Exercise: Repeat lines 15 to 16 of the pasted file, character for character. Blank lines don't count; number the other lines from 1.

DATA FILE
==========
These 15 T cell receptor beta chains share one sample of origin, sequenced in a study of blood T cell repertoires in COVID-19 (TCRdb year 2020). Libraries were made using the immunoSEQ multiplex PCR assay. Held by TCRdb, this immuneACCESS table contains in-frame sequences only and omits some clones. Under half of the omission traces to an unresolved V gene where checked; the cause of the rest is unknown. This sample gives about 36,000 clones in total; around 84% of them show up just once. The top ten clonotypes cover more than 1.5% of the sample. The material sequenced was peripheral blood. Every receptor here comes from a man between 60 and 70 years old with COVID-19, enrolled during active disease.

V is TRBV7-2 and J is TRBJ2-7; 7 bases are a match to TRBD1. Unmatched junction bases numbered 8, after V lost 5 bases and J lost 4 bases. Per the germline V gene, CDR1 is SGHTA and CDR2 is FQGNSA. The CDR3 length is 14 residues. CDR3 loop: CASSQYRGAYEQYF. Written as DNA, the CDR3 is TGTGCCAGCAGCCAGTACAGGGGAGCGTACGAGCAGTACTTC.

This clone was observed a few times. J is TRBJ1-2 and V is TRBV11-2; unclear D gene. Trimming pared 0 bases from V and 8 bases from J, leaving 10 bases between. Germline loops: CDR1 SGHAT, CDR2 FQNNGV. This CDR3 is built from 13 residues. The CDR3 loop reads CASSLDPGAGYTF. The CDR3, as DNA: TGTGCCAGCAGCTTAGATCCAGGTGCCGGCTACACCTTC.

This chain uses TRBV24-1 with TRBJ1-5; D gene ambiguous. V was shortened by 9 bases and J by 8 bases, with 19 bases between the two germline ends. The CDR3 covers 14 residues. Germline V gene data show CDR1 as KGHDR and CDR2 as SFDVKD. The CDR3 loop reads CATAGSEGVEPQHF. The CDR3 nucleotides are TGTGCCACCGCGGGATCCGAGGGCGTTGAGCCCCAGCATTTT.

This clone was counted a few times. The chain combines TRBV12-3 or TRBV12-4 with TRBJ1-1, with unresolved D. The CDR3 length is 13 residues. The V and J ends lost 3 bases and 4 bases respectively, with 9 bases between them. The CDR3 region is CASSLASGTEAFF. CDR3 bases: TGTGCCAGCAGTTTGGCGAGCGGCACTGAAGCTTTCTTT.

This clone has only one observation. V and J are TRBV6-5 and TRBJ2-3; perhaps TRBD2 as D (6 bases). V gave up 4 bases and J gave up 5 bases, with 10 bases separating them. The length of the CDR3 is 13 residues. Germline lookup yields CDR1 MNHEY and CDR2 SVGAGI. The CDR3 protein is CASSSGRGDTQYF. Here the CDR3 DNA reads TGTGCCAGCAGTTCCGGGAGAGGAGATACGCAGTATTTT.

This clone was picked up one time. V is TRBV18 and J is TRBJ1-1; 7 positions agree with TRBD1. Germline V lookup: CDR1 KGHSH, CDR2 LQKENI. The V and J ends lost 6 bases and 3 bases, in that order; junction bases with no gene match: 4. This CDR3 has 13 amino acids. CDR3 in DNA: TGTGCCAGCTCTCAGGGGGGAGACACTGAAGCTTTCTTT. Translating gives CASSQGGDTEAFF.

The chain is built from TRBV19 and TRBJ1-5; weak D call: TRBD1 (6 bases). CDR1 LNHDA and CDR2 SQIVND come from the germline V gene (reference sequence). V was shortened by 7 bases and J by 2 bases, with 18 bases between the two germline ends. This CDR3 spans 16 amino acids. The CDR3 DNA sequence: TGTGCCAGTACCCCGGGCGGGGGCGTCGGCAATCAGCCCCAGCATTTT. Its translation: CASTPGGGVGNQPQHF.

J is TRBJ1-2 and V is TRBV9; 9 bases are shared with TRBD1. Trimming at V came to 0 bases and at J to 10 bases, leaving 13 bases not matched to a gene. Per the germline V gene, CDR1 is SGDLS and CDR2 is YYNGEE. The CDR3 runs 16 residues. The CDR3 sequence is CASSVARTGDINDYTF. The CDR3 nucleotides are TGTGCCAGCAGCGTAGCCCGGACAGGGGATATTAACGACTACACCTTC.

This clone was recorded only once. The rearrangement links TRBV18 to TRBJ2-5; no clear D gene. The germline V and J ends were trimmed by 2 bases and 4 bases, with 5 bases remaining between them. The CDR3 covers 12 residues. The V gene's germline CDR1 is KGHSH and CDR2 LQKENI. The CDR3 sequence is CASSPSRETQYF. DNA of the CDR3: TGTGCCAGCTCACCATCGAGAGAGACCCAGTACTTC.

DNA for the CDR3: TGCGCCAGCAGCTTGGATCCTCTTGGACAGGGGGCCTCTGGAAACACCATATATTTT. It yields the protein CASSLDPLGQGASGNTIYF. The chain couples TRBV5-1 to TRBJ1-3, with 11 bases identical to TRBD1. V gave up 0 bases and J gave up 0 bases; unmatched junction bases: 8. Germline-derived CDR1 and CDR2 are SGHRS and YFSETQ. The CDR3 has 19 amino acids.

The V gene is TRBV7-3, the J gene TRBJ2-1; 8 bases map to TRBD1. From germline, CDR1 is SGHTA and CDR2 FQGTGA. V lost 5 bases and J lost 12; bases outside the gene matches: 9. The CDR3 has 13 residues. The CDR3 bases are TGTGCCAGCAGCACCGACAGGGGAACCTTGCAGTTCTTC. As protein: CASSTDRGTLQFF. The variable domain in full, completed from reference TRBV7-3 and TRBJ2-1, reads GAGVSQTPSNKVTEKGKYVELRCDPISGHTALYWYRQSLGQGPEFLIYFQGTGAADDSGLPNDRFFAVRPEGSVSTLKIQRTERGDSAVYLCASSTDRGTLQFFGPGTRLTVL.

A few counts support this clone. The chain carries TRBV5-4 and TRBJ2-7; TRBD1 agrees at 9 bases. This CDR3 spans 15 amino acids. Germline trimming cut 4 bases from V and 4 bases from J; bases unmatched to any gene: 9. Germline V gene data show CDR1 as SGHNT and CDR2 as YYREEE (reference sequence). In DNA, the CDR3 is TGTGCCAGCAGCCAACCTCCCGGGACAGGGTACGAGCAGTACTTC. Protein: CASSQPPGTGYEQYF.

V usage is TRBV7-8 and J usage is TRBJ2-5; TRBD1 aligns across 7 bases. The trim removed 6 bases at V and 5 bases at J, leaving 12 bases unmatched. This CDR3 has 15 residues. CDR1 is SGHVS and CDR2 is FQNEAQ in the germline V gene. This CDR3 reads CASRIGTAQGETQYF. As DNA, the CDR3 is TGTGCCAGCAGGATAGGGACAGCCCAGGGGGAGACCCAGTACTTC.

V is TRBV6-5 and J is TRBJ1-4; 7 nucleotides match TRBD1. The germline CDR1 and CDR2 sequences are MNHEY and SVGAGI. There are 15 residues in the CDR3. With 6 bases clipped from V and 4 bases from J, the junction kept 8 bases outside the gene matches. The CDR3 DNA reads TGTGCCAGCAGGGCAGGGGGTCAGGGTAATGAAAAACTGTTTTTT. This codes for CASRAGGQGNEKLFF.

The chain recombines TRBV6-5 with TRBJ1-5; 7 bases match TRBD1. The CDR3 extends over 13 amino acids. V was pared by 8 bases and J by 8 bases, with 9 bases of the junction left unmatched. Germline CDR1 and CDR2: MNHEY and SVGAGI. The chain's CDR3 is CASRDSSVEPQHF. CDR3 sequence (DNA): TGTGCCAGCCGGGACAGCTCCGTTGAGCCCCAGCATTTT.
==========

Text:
V is TRBV6-5 and J is TRBJ1-4; 7 nucleotides match TRBD1. The germline CDR1 and CDR2 sequences are MNHEY and SVGAGI. There are 15 residues in the CDR3. With 6 bases clipped from V and 4 bases from J, the junction kept 8 bases outside the gene matches. The CDR3 DNA reads TGTGCCAGCAGGGCAGGGGGTCAGGGTAATGAAAAACTGTTTTTT. This codes for CASRAGGQGNEKLFF.

The chain recombines TRBV6-5 with TRBJ1-5; 7 bases match TRBD1. The CDR3 extends over 13 amino acids. V was pared by 8 bases and J by 8 bases, with 9 bases of the junction left unmatched. Germline CDR1 and CDR2: MNHEY and SVGAGI. The chain's CDR3 is CASRDSSVEPQHF. CDR3 sequence (DNA): TGTGCCAGCCGGGACAGCTCCGTTGAGCCCCAGCATTTT.